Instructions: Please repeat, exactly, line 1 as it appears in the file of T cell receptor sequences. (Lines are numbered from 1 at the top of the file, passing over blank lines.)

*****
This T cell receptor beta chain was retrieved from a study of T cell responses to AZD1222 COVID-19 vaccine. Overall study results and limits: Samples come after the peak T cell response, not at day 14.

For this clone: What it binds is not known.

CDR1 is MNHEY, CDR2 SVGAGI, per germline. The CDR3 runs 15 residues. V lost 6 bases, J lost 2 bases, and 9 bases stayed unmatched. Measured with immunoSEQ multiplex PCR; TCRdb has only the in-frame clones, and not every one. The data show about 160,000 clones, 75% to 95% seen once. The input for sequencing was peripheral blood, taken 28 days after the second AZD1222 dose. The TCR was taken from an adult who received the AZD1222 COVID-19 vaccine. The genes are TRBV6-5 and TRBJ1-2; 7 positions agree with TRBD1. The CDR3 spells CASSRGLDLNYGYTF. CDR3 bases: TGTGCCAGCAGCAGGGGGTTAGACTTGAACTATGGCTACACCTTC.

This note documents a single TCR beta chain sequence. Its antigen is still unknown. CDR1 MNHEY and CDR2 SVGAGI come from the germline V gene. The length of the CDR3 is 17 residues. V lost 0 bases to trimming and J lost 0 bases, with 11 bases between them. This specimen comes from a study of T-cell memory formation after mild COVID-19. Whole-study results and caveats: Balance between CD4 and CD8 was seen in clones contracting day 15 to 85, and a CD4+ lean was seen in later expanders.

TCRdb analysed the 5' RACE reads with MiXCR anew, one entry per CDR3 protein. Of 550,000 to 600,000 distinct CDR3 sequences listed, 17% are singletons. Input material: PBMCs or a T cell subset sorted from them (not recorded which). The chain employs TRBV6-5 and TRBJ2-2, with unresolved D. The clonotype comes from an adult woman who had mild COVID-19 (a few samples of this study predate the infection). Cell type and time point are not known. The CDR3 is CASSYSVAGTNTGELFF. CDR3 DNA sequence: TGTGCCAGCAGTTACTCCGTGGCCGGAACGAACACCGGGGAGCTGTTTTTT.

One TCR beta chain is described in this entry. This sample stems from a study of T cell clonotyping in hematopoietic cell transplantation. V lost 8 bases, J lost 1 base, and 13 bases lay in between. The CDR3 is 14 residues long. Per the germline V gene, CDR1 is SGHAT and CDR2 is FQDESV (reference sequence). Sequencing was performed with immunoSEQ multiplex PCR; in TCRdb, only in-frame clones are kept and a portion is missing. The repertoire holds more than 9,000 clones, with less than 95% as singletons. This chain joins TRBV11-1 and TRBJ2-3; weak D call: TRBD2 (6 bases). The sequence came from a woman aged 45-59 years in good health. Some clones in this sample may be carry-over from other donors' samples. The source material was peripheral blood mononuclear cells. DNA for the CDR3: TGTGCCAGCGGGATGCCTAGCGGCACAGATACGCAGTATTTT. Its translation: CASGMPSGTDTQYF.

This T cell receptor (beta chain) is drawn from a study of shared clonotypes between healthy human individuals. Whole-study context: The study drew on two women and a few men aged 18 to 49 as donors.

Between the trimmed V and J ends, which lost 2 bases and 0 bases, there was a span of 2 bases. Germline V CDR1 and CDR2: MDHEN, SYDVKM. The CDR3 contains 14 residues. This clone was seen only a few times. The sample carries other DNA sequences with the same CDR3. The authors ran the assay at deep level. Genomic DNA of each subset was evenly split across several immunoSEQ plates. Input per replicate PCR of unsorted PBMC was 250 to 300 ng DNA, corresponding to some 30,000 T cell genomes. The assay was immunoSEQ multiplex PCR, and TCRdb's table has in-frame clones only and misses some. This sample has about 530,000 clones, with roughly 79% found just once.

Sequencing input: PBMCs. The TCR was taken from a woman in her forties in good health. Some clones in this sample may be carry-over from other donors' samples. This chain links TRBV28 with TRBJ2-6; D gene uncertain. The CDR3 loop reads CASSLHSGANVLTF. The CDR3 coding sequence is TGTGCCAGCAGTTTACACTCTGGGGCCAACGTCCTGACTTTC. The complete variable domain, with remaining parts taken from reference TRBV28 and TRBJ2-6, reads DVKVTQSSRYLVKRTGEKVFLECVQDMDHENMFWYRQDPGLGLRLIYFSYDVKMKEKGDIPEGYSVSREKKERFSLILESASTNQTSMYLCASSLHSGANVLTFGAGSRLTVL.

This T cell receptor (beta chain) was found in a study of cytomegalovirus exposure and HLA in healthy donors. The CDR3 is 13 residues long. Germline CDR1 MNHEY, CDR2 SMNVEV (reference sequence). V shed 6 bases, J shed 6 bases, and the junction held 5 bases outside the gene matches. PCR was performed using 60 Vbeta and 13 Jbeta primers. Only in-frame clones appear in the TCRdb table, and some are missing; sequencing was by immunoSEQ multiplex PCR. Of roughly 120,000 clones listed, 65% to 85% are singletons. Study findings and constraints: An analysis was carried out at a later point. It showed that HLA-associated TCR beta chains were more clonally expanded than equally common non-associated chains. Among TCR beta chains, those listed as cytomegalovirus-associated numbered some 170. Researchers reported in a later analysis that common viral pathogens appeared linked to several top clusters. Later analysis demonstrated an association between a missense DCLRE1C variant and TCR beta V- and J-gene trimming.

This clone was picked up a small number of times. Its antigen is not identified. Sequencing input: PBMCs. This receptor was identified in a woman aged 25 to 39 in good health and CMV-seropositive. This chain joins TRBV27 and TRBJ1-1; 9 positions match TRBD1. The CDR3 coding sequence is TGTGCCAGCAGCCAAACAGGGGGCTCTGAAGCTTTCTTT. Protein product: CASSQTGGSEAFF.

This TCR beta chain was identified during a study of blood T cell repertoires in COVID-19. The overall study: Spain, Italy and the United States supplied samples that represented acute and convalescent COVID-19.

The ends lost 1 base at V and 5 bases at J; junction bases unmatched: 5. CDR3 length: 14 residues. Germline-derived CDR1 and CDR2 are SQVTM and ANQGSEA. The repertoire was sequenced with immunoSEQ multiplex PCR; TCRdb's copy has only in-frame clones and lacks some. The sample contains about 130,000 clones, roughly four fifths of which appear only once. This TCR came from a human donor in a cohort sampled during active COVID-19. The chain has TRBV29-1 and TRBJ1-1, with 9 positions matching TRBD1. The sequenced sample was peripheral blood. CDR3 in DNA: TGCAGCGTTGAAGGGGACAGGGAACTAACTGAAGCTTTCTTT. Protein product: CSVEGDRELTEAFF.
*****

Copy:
This T cell receptor beta chain was retrieved from a study of T cell responses to AZD1222 COVID-19 vaccine. Overall study results and limits: Samples come after the peak T cell response, not at day 14.